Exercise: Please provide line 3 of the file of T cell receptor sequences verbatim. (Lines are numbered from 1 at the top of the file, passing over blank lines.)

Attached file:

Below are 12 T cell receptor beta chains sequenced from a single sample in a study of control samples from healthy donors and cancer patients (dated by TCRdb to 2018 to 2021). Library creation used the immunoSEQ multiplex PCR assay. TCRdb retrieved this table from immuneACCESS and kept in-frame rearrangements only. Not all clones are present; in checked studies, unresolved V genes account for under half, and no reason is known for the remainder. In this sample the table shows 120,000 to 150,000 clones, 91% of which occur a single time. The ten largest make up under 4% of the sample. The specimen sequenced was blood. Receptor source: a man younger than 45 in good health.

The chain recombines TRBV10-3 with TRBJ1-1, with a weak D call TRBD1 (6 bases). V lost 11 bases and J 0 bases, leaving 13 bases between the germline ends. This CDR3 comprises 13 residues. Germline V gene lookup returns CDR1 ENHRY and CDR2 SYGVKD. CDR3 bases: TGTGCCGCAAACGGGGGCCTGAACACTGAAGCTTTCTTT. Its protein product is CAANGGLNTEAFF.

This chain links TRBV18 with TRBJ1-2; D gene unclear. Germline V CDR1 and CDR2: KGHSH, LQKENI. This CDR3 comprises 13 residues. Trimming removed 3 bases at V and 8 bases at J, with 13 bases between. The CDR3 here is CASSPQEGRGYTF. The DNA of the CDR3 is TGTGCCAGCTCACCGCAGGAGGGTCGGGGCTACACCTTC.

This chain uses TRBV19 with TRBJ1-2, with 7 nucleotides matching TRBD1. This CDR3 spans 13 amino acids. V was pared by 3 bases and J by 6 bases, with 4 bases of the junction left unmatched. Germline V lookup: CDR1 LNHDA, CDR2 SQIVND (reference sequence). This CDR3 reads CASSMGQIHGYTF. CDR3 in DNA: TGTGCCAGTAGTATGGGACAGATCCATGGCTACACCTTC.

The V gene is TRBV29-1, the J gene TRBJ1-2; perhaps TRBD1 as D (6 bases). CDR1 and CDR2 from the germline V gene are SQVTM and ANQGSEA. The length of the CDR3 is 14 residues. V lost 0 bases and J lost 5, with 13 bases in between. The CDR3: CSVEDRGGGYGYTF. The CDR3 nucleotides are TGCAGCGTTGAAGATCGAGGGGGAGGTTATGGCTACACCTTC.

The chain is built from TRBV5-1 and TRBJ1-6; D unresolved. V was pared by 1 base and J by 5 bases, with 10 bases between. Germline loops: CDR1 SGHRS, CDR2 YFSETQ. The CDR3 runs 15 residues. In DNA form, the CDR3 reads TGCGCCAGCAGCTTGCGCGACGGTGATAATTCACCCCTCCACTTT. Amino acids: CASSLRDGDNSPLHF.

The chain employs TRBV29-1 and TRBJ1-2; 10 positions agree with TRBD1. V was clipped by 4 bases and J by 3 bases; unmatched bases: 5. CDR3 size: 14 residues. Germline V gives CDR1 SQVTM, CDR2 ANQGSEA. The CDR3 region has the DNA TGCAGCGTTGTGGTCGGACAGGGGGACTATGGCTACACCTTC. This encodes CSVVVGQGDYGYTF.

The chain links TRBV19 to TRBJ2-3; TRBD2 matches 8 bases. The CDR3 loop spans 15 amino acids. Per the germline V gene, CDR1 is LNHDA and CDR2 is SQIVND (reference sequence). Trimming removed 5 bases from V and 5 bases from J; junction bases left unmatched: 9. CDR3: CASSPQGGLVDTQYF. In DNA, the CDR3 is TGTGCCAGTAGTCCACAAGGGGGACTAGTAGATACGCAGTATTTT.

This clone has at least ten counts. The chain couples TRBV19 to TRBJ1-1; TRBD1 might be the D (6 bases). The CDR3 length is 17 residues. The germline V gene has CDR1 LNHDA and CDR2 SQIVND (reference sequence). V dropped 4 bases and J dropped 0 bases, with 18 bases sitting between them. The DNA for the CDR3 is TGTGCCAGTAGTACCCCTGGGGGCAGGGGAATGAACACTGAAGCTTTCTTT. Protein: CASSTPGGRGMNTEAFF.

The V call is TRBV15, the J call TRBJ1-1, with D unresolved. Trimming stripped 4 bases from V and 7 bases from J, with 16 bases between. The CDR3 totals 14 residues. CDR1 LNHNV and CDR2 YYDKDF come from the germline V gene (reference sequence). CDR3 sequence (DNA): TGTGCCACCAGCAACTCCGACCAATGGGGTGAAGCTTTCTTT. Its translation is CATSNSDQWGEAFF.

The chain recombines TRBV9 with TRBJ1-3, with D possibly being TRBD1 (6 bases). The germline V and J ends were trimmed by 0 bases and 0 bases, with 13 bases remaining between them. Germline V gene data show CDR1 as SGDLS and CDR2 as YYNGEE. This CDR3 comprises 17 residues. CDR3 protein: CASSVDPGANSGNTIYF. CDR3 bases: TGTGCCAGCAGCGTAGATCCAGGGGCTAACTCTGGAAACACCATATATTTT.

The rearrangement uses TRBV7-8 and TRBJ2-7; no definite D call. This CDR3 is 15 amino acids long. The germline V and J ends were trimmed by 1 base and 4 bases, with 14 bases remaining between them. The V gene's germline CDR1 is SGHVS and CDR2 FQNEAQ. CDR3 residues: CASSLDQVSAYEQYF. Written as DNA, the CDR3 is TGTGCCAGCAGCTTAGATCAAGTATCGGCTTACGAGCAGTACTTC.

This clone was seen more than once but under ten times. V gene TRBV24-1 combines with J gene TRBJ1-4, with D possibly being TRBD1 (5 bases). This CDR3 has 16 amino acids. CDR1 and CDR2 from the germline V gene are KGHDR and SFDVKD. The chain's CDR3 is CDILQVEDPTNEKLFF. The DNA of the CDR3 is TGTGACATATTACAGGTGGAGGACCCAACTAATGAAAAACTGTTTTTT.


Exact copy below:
This chain links TRBV18 with TRBJ1-2; D gene unclear. Germline V CDR1 and CDR2: KGHSH, LQKENI. This CDR3 comprises 13 residues. Trimming removed 3 bases at V and 8 bases at J, with 13 bases between. The CDR3 here is CASSPQEGRGYTF. The DNA of the CDR3 is TGTGCCAGCTCACCGCAGGAGGGTCGGGGCTACACCTTC.